Halloween After Divorce

Tracy, as a crayon, circa 1984

Tracy, as a crayon, circa 1984

Halloween is huge. Ask any elementary school teacher, and s/he will tell you that the kids get more excited over Halloween than any other holiday. My kids start planning their next Halloween costumes in November. Parents everywhere start laying down the rules in September about last-minute costume changes, and we spend various weekends in October attending school fall festivals, trekking to the fake pumpkin patches, and explaining over and over that, no, you cannot wear your costume to school today.


My Childhood Halloween

Growing up, Halloween was always a bifurcated event between my parents. My mom did all the prep work; she made all of our costumes, including the above crayon costume. (Thanks, Mom!) But, the actual Halloween Day, was all Dad’s affair. Dad was in charge of taking my sister and me trick-or-treating. We always made sure to wait until after dark (daylight savings time used to come earlier!). Our first stop was always to my neighbor Sally’s. She always made popcorn balls, and she always ran out. (An aside, popcorn balls don’t actually taste that good, but they were a novelty treat and therefore, highly coveted). Then, my dad would haul us around the rest of our very small country town to hit up all the regular neighbors.

While my dad was out with us, my mom would stay home and wait for the 2-3 trick-or-treaters that would make the trek to our remote house. I don’t know what she did the rest of the evening, but I imagine she enjoyed the quiet and the time alone. I know that I do when I send my husband out with our kids to trick or treat each year.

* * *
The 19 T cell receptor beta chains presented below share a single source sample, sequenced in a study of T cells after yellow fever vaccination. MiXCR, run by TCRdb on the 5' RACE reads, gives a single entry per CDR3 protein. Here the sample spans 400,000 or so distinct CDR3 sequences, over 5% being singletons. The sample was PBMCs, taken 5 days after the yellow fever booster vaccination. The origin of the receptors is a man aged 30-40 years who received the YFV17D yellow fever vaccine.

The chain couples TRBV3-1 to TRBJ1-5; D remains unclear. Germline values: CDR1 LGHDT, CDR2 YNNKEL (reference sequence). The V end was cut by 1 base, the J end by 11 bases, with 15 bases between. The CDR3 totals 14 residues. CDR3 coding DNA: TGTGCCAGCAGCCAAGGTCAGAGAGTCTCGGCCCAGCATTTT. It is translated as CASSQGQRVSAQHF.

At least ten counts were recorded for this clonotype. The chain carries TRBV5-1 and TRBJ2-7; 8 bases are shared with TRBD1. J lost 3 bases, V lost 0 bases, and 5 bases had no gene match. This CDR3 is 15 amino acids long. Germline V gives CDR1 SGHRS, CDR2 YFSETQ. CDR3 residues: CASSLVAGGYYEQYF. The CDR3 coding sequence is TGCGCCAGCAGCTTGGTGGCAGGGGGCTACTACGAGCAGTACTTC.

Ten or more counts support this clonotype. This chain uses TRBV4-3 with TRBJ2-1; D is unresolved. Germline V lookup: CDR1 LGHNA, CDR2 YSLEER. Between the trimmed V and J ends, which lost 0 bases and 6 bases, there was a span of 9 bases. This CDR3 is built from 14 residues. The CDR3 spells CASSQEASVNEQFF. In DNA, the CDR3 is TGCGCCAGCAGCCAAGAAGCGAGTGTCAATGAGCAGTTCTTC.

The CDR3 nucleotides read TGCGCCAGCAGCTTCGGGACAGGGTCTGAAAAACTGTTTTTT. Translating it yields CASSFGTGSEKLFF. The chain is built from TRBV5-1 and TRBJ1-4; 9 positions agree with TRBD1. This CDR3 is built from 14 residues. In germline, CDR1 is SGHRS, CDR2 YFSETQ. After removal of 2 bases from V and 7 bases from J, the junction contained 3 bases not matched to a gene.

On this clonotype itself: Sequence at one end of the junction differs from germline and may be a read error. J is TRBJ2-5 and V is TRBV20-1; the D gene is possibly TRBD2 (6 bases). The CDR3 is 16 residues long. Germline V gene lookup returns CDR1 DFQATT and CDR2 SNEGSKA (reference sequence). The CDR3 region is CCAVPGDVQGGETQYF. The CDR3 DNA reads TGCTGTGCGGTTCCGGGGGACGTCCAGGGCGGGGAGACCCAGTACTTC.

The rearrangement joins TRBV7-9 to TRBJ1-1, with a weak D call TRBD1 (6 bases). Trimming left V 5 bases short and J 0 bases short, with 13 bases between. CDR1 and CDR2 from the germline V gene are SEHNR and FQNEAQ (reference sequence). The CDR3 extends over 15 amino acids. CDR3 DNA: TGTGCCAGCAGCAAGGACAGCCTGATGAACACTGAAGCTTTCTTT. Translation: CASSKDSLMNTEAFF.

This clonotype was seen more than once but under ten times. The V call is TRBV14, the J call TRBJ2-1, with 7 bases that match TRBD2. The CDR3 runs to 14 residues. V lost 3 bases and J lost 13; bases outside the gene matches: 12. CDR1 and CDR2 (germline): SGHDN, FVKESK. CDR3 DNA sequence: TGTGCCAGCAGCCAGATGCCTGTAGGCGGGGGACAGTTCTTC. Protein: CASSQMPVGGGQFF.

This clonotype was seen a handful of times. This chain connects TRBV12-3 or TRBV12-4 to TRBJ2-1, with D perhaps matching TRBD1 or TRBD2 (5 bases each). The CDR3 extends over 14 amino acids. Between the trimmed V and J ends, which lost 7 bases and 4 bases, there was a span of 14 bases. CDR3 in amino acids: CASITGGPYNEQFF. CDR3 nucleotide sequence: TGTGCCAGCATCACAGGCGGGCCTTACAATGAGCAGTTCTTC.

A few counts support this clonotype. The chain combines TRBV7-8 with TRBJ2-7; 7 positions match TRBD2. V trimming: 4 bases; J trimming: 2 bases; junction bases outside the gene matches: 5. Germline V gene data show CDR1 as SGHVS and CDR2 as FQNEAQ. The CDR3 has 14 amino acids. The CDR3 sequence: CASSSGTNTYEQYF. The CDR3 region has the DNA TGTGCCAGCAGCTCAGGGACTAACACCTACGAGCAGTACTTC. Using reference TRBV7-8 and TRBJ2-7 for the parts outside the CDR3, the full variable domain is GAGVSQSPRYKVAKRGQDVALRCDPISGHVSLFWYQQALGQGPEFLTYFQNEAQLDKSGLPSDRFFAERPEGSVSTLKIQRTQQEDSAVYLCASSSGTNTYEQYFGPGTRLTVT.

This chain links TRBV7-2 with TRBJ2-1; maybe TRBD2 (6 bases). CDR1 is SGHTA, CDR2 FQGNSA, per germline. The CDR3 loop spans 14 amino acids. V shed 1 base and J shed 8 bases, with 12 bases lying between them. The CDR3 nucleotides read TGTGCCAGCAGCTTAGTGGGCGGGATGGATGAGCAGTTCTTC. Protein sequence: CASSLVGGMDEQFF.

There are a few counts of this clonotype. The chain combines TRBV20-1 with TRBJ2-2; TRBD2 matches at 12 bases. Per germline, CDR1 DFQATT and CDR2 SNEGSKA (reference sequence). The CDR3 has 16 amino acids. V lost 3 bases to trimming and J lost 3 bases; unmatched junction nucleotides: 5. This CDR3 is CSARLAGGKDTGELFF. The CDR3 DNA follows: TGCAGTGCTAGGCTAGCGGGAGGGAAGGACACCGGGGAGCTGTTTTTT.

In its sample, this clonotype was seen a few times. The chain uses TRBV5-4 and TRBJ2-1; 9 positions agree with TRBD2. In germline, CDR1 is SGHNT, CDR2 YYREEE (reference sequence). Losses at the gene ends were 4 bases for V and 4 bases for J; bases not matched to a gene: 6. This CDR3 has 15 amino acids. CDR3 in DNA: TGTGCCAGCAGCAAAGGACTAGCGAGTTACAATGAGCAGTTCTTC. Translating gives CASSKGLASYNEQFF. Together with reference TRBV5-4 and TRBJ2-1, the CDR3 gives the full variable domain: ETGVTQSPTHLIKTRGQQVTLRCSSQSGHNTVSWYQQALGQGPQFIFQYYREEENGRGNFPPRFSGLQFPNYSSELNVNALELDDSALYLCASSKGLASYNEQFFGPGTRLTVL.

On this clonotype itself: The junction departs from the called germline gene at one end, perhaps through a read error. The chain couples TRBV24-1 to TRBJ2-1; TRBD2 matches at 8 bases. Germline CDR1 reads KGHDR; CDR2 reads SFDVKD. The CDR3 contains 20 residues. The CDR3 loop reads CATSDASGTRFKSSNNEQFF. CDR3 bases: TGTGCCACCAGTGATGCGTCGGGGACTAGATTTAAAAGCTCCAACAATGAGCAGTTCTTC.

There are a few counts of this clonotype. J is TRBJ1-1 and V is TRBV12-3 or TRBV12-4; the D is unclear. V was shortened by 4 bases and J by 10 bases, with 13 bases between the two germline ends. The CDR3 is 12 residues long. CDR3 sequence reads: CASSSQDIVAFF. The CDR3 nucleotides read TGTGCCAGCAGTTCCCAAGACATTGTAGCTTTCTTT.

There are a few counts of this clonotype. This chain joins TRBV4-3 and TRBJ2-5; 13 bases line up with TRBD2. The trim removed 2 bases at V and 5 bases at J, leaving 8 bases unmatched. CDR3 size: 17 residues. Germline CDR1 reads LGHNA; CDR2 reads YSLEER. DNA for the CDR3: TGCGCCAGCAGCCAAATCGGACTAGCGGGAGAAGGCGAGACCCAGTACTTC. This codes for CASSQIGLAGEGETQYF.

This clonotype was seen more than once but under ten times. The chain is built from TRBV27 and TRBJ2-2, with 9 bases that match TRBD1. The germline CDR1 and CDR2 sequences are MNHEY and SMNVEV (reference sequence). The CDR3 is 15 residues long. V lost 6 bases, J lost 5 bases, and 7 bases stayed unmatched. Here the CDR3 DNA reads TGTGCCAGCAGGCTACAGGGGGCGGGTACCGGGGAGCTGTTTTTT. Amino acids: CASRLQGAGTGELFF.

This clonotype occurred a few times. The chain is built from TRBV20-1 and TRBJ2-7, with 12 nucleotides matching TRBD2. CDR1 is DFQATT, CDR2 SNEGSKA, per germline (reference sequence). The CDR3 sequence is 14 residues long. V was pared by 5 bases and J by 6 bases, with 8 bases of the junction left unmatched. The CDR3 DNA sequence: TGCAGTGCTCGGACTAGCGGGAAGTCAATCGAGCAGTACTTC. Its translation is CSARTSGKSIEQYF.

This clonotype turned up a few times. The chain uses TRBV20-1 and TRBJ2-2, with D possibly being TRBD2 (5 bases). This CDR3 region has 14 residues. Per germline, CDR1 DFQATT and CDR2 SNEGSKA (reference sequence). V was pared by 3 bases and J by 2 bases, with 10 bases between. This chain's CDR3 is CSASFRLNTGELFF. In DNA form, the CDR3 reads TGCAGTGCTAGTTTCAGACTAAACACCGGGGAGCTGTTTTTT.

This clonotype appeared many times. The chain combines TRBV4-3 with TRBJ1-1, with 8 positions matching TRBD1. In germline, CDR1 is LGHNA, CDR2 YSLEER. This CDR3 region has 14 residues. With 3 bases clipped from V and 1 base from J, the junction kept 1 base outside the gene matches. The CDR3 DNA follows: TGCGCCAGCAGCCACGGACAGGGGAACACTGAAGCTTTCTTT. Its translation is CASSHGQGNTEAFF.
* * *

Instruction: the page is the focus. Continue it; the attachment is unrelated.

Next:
Before and After Divorce

Halloween before your divorce was easy. Everyone slipped naturally into a role. But after a divorce, everything you used to do is out the window. The kids want to have fun, but there’s a lot of opportunity for tension between their divorced parents. Who helps pick out the Halloween costume? Who takes the kids trick-or-treating? Mom now resents the time Dad spends watching the kids knock on strangers’ doors, and Dad thinks he should get some say in the costume decision-making.

You got this.

Slow down. Take a deep breath. You’re only going to get to do Halloween like this a few more years. Don’t sweat it, and don’t let your anger spoil it for the kids. There’s enough Halloween for all of you. Try these tips:

  1. Try to (politely) discuss Halloween scheduling with your ex in September. Don’t wait until the last minute to try and squeeze in the trunk-or-treat at daycare.

  2. Remember, there’s always next year. You won’t win every time.

  3. Buy full-size candy bars. At least your neighbors’ kids will love you.

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